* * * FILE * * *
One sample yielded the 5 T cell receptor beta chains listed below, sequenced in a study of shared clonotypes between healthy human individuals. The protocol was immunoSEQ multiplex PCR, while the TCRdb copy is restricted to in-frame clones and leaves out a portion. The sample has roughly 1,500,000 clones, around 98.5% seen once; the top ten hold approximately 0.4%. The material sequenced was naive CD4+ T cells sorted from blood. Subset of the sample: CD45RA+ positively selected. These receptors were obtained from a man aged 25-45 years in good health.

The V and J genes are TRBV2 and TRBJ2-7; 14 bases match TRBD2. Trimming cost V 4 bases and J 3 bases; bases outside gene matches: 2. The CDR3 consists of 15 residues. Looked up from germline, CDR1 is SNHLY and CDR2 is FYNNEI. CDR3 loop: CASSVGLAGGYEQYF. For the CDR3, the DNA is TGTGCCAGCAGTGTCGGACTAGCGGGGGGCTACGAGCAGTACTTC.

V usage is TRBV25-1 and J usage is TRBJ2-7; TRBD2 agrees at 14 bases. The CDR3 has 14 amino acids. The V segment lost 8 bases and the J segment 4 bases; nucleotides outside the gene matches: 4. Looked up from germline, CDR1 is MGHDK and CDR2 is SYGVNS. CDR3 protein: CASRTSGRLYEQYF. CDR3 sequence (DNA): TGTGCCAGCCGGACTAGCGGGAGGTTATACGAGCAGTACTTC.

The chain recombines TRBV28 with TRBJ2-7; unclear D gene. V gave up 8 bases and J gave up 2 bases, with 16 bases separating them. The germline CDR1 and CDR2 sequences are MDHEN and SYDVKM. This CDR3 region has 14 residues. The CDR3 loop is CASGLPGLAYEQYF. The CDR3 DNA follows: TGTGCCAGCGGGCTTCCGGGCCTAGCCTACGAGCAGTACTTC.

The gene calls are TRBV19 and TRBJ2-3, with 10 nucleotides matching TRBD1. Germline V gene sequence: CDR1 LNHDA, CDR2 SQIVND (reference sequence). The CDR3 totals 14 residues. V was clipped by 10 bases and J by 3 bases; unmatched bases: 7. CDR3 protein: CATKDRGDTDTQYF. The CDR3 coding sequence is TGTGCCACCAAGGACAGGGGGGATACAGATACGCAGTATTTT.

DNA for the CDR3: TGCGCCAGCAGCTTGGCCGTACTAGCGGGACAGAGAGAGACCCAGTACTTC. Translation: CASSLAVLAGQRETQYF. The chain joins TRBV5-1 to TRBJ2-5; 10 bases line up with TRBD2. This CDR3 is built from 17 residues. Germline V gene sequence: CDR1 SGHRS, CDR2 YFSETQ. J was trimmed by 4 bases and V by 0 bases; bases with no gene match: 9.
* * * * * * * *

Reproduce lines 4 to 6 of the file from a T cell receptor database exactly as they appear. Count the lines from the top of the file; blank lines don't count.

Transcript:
The chain recombines TRBV28 with TRBJ2-7; unclear D gene. V gave up 8 bases and J gave up 2 bases, with 16 bases separating them. The germline CDR1 and CDR2 sequences are MDHEN and SYDVKM. This CDR3 region has 14 residues. The CDR3 loop is CASGLPGLAYEQYF. The CDR3 DNA follows: TGTGCCAGCGGGCTTCCGGGCCTAGCCTACGAGCAGTACTTC.

The gene calls are TRBV19 and TRBJ2-3, with 10 nucleotides matching TRBD1. Germline V gene sequence: CDR1 LNHDA, CDR2 SQIVND (reference sequence). The CDR3 totals 14 residues. V was clipped by 10 bases and J by 3 bases; unmatched bases: 7. CDR3 protein: CATKDRGDTDTQYF. The CDR3 coding sequence is TGTGCCACCAAGGACAGGGGGGATACAGATACGCAGTATTTT.

DNA for the CDR3: TGCGCCAGCAGCTTGGCCGTACTAGCGGGACAGAGAGAGACCCAGTACTTC. Translation: CASSLAVLAGQRETQYF. The chain joins TRBV5-1 to TRBJ2-5; 10 bases line up with TRBD2. This CDR3 is built from 17 residues. Germline V gene sequence: CDR1 SGHRS, CDR2 YFSETQ. J was trimmed by 4 bases and V by 0 bases; bases with no gene match: 9.